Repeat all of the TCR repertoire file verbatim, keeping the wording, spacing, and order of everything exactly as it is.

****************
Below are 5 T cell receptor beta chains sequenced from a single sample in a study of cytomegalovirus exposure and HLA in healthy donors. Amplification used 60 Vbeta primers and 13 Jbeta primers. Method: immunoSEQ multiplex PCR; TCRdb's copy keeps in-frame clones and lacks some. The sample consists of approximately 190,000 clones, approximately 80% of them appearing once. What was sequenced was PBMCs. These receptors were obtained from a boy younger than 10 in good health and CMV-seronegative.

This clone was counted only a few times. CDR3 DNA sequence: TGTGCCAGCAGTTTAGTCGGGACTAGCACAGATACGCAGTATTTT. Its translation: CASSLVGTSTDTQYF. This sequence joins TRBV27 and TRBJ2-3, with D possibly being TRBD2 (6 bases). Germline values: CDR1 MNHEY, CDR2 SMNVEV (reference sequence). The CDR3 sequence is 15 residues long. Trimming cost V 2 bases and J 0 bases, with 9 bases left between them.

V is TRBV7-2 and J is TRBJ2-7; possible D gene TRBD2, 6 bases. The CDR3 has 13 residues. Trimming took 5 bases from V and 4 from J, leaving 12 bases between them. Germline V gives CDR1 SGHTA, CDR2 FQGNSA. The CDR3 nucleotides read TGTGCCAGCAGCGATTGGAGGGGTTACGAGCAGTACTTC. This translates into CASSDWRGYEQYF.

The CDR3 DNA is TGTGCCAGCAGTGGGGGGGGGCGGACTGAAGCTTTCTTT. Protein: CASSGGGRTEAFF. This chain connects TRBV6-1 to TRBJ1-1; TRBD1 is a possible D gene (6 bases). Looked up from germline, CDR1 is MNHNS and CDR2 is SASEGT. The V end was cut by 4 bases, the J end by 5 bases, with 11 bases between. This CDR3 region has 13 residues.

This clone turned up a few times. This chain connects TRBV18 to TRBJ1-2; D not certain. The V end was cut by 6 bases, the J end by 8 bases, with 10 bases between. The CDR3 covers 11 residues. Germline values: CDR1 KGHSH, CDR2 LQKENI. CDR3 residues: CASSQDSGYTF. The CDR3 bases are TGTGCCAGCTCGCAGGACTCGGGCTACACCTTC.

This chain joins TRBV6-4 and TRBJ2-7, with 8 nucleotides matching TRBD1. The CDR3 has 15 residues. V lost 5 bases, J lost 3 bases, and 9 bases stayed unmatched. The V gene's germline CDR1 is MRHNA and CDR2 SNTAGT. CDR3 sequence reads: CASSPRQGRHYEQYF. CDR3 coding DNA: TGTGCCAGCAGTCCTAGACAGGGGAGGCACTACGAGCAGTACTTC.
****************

Below are 5 T cell receptor beta chains sequenced from a single sample in a study of cytomegalovirus exposure and HLA in healthy donors. Amplification used 60 Vbeta primers and 13 Jbeta primers. Method: immunoSEQ multiplex PCR; TCRdb's copy keeps in-frame clones and lacks some. The sample consists of approximately 190,000 clones, approximately 80% of them appearing once. What was sequenced was PBMCs. These receptors were obtained from a boy younger than 10 in good health and CMV-seronegative.

This clone was counted only a few times. CDR3 DNA sequence: TGTGCCAGCAGTTTAGTCGGGACTAGCACAGATACGCAGTATTTT. Its translation: CASSLVGTSTDTQYF. This sequence joins TRBV27 and TRBJ2-3, with D possibly being TRBD2 (6 bases). Germline values: CDR1 MNHEY, CDR2 SMNVEV (reference sequence). The CDR3 sequence is 15 residues long. Trimming cost V 2 bases and J 0 bases, with 9 bases left between them.

V is TRBV7-2 and J is TRBJ2-7; possible D gene TRBD2, 6 bases. The CDR3 has 13 residues. Trimming took 5 bases from V and 4 from J, leaving 12 bases between them. Germline V gives CDR1 SGHTA, CDR2 FQGNSA. The CDR3 nucleotides read TGTGCCAGCAGCGATTGGAGGGGTTACGAGCAGTACTTC. This translates into CASSDWRGYEQYF.

The CDR3 DNA is TGTGCCAGCAGTGGGGGGGGGCGGACTGAAGCTTTCTTT. Protein: CASSGGGRTEAFF. This chain connects TRBV6-1 to TRBJ1-1; TRBD1 is a possible D gene (6 bases). Looked up from germline, CDR1 is MNHNS and CDR2 is SASEGT. The V end was cut by 4 bases, the J end by 5 bases, with 11 bases between. This CDR3 region has 13 residues.

This clone turned up a few times. This chain connects TRBV18 to TRBJ1-2; D not certain. The V end was cut by 6 bases, the J end by 8 bases, with 10 bases between. The CDR3 covers 11 residues. Germline values: CDR1 KGHSH, CDR2 LQKENI. CDR3 residues: CASSQDSGYTF. The CDR3 bases are TGTGCCAGCTCGCAGGACTCGGGCTACACCTTC.

This chain joins TRBV6-4 and TRBJ2-7, with 8 nucleotides matching TRBD1. The CDR3 has 15 residues. V lost 5 bases, J lost 3 bases, and 9 bases stayed unmatched. The V gene's germline CDR1 is MRHNA and CDR2 SNTAGT. CDR3 sequence reads: CASSPRQGRHYEQYF. CDR3 coding DNA: TGTGCCAGCAGTCCTAGACAGGGGAGGCACTACGAGCAGTACTTC.